Don’t fall into the mistake of ignoring click through rate and simply looking at revenue.  Why?  Because enough clicks on a low CTR ad unit that is showing the highest paying ads could result in more revenue than fewer clicks on the higher paying ads.  So it is the CTR you want to be comparing.  This will also help weed out any potential geotargeting issues that could be skewing it – where users from countries outside of your target market area could be seeing ads worth much more/less than the ones insideyour target area.  If you use an ad serving program that supports geotargeting, you can serve these special “… in html” channels only to your target market country, while serving up alternative channels to those outside of the market area.

Even if you think you know which ad unit must make the most money, without individually tracking them, it is always worthwhile in the long run to test it an ensure what you think is true really is true! 

Watch for Tip #3 tomorrow, which is a privacy policy readers can use for their sites running AdSense.  Also, read AdSense Optimization Tip # 1.  Get your optimization tips daily by Subscribing to the JenSense RSS.  And follow me on Twitter.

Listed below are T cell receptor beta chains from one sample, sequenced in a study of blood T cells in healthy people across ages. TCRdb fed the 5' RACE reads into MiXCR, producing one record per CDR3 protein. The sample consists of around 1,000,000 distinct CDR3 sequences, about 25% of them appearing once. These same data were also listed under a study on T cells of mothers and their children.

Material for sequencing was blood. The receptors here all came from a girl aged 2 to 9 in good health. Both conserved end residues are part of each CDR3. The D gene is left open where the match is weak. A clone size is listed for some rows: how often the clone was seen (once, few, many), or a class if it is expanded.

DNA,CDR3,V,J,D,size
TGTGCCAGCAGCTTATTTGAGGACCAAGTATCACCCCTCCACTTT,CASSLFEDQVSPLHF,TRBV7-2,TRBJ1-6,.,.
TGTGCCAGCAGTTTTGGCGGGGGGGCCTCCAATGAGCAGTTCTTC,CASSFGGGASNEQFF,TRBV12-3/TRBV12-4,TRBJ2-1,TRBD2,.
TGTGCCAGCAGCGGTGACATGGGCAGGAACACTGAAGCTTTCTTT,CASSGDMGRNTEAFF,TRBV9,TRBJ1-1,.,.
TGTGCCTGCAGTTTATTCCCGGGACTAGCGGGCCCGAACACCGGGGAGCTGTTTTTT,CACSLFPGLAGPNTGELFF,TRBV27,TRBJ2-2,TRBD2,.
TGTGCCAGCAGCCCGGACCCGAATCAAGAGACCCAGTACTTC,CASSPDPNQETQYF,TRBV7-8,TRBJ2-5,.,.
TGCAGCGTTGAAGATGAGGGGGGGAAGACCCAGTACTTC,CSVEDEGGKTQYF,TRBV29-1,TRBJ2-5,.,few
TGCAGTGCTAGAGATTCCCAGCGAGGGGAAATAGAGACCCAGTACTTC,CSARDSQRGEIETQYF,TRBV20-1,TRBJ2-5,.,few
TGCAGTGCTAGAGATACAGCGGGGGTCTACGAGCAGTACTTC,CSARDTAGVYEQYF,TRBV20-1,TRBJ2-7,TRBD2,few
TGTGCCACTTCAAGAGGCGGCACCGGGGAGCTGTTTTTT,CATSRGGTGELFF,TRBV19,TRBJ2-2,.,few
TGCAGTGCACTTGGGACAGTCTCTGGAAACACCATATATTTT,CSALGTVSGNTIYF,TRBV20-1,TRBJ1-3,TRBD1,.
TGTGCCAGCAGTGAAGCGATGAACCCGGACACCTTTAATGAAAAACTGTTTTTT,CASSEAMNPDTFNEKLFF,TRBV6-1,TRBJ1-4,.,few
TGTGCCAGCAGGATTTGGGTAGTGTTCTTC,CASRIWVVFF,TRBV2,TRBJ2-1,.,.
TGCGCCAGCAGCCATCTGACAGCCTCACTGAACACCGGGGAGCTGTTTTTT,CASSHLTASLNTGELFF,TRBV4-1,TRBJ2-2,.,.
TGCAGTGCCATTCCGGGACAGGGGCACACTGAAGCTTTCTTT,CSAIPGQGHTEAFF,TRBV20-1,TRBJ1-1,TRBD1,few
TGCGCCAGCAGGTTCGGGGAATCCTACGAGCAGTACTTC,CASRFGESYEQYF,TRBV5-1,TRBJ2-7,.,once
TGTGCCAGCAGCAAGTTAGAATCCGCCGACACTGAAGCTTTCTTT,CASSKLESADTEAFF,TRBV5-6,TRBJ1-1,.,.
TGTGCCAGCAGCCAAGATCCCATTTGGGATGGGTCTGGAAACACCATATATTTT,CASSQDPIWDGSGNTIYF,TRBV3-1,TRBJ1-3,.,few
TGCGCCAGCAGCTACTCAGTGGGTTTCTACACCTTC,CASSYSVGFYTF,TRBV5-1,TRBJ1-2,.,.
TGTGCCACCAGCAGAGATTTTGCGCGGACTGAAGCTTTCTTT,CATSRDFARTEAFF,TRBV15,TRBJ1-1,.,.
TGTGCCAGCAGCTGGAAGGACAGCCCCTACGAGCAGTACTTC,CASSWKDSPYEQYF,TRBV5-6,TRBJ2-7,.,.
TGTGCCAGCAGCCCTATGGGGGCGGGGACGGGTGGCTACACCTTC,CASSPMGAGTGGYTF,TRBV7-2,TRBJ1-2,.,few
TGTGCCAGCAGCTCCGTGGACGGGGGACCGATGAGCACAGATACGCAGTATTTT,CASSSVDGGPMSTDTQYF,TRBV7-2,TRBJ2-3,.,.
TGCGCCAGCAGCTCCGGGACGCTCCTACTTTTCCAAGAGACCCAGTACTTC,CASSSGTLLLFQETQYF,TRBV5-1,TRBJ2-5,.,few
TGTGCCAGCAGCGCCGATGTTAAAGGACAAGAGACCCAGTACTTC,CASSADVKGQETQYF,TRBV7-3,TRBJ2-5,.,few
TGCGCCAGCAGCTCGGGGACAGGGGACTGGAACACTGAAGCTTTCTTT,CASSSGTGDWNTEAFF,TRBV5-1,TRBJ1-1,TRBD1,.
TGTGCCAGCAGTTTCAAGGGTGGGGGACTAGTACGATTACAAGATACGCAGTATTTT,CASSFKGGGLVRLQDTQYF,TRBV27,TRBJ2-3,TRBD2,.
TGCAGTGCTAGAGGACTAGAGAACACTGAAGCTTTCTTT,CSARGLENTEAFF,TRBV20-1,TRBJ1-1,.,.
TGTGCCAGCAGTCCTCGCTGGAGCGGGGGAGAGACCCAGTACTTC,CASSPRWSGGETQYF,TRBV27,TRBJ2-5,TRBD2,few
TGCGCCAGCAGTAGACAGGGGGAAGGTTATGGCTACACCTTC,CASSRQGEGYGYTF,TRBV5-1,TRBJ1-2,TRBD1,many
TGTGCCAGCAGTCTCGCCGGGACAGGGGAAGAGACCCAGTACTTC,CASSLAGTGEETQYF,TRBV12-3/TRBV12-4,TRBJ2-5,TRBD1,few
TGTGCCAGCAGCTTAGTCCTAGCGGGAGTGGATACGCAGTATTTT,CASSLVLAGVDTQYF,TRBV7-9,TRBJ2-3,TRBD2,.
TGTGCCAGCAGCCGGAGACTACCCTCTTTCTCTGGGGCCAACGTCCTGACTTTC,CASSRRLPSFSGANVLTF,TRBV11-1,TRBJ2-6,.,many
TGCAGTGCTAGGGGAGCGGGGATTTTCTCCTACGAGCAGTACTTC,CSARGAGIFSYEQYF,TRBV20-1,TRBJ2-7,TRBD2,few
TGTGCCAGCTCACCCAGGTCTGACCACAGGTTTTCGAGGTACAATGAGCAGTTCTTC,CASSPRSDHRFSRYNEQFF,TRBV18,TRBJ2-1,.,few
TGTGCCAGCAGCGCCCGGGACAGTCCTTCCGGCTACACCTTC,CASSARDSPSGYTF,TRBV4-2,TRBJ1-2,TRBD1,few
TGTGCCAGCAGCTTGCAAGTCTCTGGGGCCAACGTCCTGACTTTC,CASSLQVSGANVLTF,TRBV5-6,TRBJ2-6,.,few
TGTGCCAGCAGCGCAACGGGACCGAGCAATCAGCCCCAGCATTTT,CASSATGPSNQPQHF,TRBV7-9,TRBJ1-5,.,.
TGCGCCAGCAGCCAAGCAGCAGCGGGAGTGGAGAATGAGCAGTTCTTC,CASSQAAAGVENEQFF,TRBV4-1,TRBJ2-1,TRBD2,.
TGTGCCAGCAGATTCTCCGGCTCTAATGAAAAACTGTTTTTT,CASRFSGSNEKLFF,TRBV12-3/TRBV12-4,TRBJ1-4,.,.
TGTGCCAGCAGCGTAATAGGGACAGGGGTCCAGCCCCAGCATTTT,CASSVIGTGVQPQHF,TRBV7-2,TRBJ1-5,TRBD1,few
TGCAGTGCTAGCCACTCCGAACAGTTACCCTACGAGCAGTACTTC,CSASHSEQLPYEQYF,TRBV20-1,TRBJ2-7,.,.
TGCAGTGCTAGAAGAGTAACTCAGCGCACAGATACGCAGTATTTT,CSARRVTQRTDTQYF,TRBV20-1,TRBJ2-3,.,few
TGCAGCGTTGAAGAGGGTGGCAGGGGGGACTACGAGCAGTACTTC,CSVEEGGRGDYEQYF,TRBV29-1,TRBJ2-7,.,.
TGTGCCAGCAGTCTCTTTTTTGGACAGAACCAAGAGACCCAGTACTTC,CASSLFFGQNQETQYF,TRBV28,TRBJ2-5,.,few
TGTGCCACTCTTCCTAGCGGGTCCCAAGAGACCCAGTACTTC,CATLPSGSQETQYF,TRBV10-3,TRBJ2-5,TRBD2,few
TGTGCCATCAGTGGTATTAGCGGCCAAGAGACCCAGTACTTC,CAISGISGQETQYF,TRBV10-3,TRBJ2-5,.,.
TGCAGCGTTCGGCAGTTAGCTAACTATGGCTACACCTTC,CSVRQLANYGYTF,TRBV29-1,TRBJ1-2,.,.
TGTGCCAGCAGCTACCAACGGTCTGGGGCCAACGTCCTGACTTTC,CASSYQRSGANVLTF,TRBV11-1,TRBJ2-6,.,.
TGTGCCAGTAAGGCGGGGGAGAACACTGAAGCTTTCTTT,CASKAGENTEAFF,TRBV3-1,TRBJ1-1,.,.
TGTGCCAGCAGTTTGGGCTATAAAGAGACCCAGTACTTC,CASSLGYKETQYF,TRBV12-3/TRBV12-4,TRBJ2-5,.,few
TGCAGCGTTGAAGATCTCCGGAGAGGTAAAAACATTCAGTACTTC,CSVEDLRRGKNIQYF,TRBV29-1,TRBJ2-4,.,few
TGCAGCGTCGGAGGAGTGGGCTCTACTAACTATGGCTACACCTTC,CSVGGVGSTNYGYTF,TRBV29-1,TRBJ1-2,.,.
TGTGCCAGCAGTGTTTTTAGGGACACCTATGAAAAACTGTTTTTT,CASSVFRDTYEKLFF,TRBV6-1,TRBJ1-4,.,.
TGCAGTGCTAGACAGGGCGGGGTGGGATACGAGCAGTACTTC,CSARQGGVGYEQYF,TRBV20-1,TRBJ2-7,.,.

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19 comments to Does your highest CTR AdSense ad unit have the best spot for revenue?

  • Wow. I just looked at my stats and noticed my #2 block is getting twice the CTR as the #1 on one of my sites. Thanks for the tip.

  • Mike, you won’t be the only one who discovers this… it is a lot more common that you think, and something I have spotted on numerous sites.

  • This is a pretty clever observation.

    But is there any way to overcome google’s limit on the number of channel? Shouldn’t each page be optimized this way? And can’t that only happen if you have a lot of channels?

  • […] ad units on a page it is often found that one ad unit can produce more revenue than multiple units (Jensense has also recently done a nice post on […]

  • I think high CTR sometimes does not work well, so I decided to use 300×250 ads unit for my blog. This is highly recommended by Google, do you think it is the best size now?

  • Thanks Jen Looking at the CTR and your comments I’m making changes 😉

  • 300×250’s are definitely one of the better units if you’re just going to use one. They qualify for image & video ads which means you’ll have a higher likelihood of getting those higher paying placement. Video ads especially can make a big difference if you get a campaign or two.